Promoting Neuro-Inclusion in Bordeaux

Ben Morris is a PhD candidate at Birkbeck’s Centre for Neurodiversity at Work. He reflects on a presentation given at the 15th European Academy of Occupational Health Psychology Conference, 6-8 July 2022, University of Bordeaux, France.

To what extent does the traditional triad job selection process (CV, interview,
references) hinder job seekers who are neurodiverse or neurotypical to access
employment?

Even though there are a lot of programmes like ‘Autism at Work’ and other
employment initiatives for people with disabilities, the employment gap for
neurodiverse people is still big. One of the things that makes it hard for neurodiverse
people to get and keep regular, paid work is that the world of work is set up for
neurotypical people, including the recruitment process.

At the conference in Bordeaux, I talked about my future research, which will be about
finding the right ‘fit’ and how, when done right, this can help both the neurodiverse
person and the organisation. Finding the right ‘fit’ for an organisation can be good
for the health and well-being of employees. The hiring process can also have an
effect on an applicant’s health. I also talked about the good things and strengths
about hiring a neurodiverse person from an employer’s point of view and used
evidence from the literature to back this up. I told them that my study would be about
the ways that the traditional triad recruitment process chooses people (CV, interview
and reference).

The goal of the study is to answer the question, ‘To what extent does the traditional
triad job selection process (CV, interview, references) hinder job seekers who are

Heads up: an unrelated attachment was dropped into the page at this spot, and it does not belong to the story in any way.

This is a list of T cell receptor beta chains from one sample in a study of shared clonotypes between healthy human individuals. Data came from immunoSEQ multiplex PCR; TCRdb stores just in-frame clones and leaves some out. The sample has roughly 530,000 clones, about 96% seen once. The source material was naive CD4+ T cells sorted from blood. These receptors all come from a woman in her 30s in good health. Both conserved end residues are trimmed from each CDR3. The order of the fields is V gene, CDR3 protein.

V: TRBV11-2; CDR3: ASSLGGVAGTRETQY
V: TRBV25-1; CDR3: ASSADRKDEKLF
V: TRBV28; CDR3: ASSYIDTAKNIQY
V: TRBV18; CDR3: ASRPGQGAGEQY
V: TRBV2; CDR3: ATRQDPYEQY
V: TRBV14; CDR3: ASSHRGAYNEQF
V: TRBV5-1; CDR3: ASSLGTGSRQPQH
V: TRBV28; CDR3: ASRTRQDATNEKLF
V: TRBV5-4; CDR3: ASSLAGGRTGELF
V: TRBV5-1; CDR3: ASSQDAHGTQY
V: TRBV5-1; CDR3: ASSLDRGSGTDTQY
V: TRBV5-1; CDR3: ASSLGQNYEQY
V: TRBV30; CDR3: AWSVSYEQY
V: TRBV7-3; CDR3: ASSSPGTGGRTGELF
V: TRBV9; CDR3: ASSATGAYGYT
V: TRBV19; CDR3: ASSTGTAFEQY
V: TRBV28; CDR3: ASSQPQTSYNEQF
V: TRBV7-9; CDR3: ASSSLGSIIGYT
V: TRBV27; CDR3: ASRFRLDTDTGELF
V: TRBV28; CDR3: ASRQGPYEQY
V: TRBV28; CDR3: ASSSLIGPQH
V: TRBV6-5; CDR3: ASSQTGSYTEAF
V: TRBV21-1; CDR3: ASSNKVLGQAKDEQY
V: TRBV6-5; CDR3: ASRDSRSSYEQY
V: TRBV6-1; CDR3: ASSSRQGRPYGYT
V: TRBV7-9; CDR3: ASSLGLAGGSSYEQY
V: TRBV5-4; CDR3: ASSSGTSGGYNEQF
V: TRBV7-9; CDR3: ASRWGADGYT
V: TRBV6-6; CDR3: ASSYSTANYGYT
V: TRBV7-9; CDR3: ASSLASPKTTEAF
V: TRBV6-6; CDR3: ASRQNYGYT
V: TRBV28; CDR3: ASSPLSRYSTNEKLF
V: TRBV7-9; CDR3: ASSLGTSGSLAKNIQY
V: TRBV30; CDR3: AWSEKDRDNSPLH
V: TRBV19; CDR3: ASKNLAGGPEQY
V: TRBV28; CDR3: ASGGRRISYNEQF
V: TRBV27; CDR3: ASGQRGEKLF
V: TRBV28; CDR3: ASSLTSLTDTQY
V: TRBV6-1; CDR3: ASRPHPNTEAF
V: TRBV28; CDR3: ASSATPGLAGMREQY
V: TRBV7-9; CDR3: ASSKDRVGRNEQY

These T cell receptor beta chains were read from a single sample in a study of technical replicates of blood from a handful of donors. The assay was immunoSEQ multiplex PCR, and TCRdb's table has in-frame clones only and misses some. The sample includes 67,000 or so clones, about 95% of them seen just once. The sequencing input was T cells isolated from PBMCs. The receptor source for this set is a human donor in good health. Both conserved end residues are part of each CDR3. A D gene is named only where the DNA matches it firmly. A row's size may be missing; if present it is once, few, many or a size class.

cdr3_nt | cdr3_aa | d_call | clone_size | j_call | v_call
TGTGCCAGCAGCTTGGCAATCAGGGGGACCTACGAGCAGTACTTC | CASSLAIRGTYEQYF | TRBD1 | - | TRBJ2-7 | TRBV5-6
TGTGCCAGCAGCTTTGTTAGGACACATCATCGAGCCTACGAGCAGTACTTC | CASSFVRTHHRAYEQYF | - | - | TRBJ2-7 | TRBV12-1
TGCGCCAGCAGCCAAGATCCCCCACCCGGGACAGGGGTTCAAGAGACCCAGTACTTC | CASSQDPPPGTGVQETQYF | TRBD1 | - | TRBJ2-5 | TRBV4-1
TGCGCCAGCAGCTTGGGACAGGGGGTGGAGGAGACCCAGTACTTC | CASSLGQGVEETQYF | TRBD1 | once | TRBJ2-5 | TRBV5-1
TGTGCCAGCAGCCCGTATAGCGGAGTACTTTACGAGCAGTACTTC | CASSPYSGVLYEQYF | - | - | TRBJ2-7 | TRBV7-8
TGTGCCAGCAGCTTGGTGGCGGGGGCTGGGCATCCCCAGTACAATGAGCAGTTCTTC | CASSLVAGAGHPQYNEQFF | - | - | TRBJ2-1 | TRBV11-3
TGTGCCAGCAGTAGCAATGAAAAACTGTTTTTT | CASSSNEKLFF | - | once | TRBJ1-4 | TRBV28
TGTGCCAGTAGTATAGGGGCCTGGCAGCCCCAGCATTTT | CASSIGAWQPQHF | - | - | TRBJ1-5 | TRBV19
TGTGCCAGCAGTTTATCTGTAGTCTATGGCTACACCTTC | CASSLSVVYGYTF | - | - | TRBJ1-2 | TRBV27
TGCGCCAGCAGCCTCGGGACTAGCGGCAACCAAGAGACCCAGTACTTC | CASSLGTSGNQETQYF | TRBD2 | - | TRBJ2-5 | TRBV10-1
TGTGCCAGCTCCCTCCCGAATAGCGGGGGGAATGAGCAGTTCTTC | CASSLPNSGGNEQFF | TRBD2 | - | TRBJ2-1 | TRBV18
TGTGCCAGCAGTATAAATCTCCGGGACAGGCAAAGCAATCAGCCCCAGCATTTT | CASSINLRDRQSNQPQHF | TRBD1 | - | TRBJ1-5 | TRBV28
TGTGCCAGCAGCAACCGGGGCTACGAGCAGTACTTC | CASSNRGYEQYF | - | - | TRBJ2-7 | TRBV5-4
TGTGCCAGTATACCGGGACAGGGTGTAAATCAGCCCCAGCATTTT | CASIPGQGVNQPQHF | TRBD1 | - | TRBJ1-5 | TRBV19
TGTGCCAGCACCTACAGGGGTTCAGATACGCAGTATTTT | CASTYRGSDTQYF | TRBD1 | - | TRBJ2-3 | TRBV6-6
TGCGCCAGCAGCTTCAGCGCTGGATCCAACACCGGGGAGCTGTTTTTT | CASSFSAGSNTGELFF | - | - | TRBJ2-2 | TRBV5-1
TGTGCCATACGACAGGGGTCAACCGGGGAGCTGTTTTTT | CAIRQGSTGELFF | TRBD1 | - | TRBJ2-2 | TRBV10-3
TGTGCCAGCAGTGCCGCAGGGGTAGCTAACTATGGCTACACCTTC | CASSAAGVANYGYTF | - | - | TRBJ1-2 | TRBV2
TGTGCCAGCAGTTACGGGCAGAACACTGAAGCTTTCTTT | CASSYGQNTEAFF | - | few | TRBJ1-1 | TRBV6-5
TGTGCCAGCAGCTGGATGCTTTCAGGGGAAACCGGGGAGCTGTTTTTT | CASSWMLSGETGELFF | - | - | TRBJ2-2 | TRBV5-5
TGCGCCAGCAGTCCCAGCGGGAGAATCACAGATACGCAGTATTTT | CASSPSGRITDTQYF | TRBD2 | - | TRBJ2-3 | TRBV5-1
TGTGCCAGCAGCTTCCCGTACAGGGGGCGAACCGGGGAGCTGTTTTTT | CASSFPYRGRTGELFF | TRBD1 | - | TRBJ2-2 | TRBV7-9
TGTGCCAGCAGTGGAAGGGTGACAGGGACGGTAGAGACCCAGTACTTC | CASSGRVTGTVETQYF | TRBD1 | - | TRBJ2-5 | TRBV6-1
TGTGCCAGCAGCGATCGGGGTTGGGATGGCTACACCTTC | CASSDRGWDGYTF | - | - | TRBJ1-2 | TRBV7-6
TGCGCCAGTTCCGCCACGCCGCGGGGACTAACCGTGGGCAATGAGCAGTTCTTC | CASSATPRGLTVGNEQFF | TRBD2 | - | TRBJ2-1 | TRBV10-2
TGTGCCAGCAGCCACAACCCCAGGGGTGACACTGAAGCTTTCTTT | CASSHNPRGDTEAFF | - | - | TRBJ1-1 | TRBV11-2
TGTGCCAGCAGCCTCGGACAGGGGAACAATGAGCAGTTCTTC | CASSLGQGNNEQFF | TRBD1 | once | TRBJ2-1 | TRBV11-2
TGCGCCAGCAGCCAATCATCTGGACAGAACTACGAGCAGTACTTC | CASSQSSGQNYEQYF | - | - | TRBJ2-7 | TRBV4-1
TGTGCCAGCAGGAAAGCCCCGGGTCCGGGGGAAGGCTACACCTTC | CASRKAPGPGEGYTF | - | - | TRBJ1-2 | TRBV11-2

neurodiverse or neurotypical to access employment?’

I went on to say that the methods used to do this will be based on a review of the
literature and conversations with stakeholders, including people who have lived
experience.

Further Information

Share

Publishing for real-world impact: helping engaged scholars navigating the publication process

Dr Konstantinos Chalkias was a keynote speaker on impactful research at the Academy of Management Paper Development Workshop in August.

Dr Konstantinos Chalkias, Senior Lecturer in Birkbeck’s Department of Management was a keynote speaker at the Academy of Management Paper Development Workshop ‘Publishing for Real-World Impact: Helping Engaged Scholars Navigating the Publication Process’ on 6 August 2022.

The hybrid panel event, organised by the Impact Scholar Community, invited editor-author pairs to discuss the process of conducting and publishing research with impact.

Panellists were invited to comment on preparing a manuscript for submission with impact in mind; interacting with editors; and connecting published work with practice to maximise impact.